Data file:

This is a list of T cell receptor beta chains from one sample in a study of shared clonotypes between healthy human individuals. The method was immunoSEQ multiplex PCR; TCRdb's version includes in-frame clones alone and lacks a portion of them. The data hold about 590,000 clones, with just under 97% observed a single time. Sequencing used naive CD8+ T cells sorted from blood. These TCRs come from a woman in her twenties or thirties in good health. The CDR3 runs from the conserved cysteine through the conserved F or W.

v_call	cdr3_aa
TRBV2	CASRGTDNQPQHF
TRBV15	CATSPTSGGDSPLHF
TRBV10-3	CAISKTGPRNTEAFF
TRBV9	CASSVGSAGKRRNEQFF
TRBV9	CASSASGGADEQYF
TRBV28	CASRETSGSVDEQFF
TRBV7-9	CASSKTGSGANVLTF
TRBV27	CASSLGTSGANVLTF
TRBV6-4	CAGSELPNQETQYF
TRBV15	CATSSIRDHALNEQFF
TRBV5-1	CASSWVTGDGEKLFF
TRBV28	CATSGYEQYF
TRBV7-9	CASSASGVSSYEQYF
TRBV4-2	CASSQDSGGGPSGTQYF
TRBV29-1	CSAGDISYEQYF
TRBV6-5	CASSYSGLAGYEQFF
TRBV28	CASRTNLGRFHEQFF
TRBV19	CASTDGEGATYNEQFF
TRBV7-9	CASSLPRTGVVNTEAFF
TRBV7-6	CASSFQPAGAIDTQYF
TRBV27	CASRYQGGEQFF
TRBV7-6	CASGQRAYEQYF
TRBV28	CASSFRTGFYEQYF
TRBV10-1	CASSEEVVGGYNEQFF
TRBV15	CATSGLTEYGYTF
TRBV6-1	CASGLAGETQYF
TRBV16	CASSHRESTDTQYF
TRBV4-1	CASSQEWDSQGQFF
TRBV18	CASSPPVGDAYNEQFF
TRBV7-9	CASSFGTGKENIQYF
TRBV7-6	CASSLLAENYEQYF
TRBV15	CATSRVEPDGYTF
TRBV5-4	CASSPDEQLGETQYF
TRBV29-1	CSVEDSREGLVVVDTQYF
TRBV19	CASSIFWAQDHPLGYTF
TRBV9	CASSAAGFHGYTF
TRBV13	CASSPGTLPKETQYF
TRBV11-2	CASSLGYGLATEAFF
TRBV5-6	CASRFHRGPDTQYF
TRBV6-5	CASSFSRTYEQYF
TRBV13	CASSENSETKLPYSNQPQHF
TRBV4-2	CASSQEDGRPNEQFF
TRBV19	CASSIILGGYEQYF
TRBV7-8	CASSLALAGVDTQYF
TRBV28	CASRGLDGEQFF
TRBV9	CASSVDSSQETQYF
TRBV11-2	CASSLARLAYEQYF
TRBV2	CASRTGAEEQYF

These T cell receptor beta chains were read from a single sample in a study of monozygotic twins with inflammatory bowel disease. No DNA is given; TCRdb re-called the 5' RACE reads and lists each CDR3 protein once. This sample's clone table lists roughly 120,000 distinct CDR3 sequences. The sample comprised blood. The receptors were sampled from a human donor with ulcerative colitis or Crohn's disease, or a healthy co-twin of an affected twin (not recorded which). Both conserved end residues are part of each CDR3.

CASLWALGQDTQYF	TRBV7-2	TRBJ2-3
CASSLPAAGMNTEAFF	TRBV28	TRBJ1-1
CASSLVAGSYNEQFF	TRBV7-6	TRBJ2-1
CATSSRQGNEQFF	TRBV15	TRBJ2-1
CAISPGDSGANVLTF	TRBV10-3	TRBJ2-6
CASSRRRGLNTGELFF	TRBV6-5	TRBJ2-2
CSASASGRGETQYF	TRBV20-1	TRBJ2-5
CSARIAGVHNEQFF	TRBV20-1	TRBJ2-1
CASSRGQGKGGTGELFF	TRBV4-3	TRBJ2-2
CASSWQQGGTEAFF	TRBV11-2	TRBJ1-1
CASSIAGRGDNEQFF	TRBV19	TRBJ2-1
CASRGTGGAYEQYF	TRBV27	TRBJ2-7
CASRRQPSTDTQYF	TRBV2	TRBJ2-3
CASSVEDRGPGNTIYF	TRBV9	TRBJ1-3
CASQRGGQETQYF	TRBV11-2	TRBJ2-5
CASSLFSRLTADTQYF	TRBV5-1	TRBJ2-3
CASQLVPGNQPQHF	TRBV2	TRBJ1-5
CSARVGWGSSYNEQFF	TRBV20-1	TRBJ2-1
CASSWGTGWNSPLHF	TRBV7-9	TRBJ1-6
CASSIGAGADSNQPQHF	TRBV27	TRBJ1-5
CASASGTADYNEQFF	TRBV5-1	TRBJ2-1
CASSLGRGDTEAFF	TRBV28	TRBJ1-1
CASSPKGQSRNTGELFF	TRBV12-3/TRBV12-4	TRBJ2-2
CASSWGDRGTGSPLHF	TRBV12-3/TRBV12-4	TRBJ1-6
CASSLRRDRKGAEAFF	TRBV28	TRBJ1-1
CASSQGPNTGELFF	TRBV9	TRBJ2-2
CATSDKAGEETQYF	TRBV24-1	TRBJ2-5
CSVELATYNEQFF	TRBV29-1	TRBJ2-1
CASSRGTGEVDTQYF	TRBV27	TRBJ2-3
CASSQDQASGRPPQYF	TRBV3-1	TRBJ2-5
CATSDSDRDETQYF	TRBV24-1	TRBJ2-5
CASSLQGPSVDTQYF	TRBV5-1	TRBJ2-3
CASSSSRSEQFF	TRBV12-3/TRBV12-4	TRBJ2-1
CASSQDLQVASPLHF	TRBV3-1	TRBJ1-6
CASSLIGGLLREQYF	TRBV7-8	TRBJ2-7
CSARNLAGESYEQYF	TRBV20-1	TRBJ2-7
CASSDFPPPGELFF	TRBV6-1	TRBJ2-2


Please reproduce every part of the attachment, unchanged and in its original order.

This is a list of T cell receptor beta chains from one sample in a study of shared clonotypes between healthy human individuals. The method was immunoSEQ multiplex PCR; TCRdb's version includes in-frame clones alone and lacks a portion of them. The data hold about 590,000 clones, with just under 97% observed a single time. Sequencing used naive CD8+ T cells sorted from blood. These TCRs come from a woman in her twenties or thirties in good health. The CDR3 runs from the conserved cysteine through the conserved F or W.

v_call	cdr3_aa
TRBV2	CASRGTDNQPQHF
TRBV15	CATSPTSGGDSPLHF
TRBV10-3	CAISKTGPRNTEAFF
TRBV9	CASSVGSAGKRRNEQFF
TRBV9	CASSASGGADEQYF
TRBV28	CASRETSGSVDEQFF
TRBV7-9	CASSKTGSGANVLTF
TRBV27	CASSLGTSGANVLTF
TRBV6-4	CAGSELPNQETQYF
TRBV15	CATSSIRDHALNEQFF
TRBV5-1	CASSWVTGDGEKLFF
TRBV28	CATSGYEQYF
TRBV7-9	CASSASGVSSYEQYF
TRBV4-2	CASSQDSGGGPSGTQYF
TRBV29-1	CSAGDISYEQYF
TRBV6-5	CASSYSGLAGYEQFF
TRBV28	CASRTNLGRFHEQFF
TRBV19	CASTDGEGATYNEQFF
TRBV7-9	CASSLPRTGVVNTEAFF
TRBV7-6	CASSFQPAGAIDTQYF
TRBV27	CASRYQGGEQFF
TRBV7-6	CASGQRAYEQYF
TRBV28	CASSFRTGFYEQYF
TRBV10-1	CASSEEVVGGYNEQFF
TRBV15	CATSGLTEYGYTF
TRBV6-1	CASGLAGETQYF
TRBV16	CASSHRESTDTQYF
TRBV4-1	CASSQEWDSQGQFF
TRBV18	CASSPPVGDAYNEQFF
TRBV7-9	CASSFGTGKENIQYF
TRBV7-6	CASSLLAENYEQYF
TRBV15	CATSRVEPDGYTF
TRBV5-4	CASSPDEQLGETQYF
TRBV29-1	CSVEDSREGLVVVDTQYF
TRBV19	CASSIFWAQDHPLGYTF
TRBV9	CASSAAGFHGYTF
TRBV13	CASSPGTLPKETQYF
TRBV11-2	CASSLGYGLATEAFF
TRBV5-6	CASRFHRGPDTQYF
TRBV6-5	CASSFSRTYEQYF
TRBV13	CASSENSETKLPYSNQPQHF
TRBV4-2	CASSQEDGRPNEQFF
TRBV19	CASSIILGGYEQYF
TRBV7-8	CASSLALAGVDTQYF
TRBV28	CASRGLDGEQFF
TRBV9	CASSVDSSQETQYF
TRBV11-2	CASSLARLAYEQYF
TRBV2	CASRTGAEEQYF

These T cell receptor beta chains were read from a single sample in a study of monozygotic twins with inflammatory bowel disease. No DNA is given; TCRdb re-called the 5' RACE reads and lists each CDR3 protein once. This sample's clone table lists roughly 120,000 distinct CDR3 sequences. The sample comprised blood. The receptors were sampled from a human donor with ulcerative colitis or Crohn's disease, or a healthy co-twin of an affected twin (not recorded which). Both conserved end residues are part of each CDR3.

CASLWALGQDTQYF	TRBV7-2	TRBJ2-3
CASSLPAAGMNTEAFF	TRBV28	TRBJ1-1
CASSLVAGSYNEQFF	TRBV7-6	TRBJ2-1
CATSSRQGNEQFF	TRBV15	TRBJ2-1
CAISPGDSGANVLTF	TRBV10-3	TRBJ2-6
CASSRRRGLNTGELFF	TRBV6-5	TRBJ2-2
CSASASGRGETQYF	TRBV20-1	TRBJ2-5
CSARIAGVHNEQFF	TRBV20-1	TRBJ2-1
CASSRGQGKGGTGELFF	TRBV4-3	TRBJ2-2
CASSWQQGGTEAFF	TRBV11-2	TRBJ1-1
CASSIAGRGDNEQFF	TRBV19	TRBJ2-1
CASRGTGGAYEQYF	TRBV27	TRBJ2-7
CASRRQPSTDTQYF	TRBV2	TRBJ2-3
CASSVEDRGPGNTIYF	TRBV9	TRBJ1-3
CASQRGGQETQYF	TRBV11-2	TRBJ2-5
CASSLFSRLTADTQYF	TRBV5-1	TRBJ2-3
CASQLVPGNQPQHF	TRBV2	TRBJ1-5
CSARVGWGSSYNEQFF	TRBV20-1	TRBJ2-1
CASSWGTGWNSPLHF	TRBV7-9	TRBJ1-6
CASSIGAGADSNQPQHF	TRBV27	TRBJ1-5
CASASGTADYNEQFF	TRBV5-1	TRBJ2-1
CASSLGRGDTEAFF	TRBV28	TRBJ1-1
CASSPKGQSRNTGELFF	TRBV12-3/TRBV12-4	TRBJ2-2
CASSWGDRGTGSPLHF	TRBV12-3/TRBV12-4	TRBJ1-6
CASSLRRDRKGAEAFF	TRBV28	TRBJ1-1
CASSQGPNTGELFF	TRBV9	TRBJ2-2
CATSDKAGEETQYF	TRBV24-1	TRBJ2-5
CSVELATYNEQFF	TRBV29-1	TRBJ2-1
CASSRGTGEVDTQYF	TRBV27	TRBJ2-3
CASSQDQASGRPPQYF	TRBV3-1	TRBJ2-5
CATSDSDRDETQYF	TRBV24-1	TRBJ2-5
CASSLQGPSVDTQYF	TRBV5-1	TRBJ2-3
CASSSSRSEQFF	TRBV12-3/TRBV12-4	TRBJ2-1
CASSQDLQVASPLHF	TRBV3-1	TRBJ1-6
CASSLIGGLLREQYF	TRBV7-8	TRBJ2-7
CSARNLAGESYEQYF	TRBV20-1	TRBJ2-7
CASSDFPPPGELFF	TRBV6-1	TRBJ2-2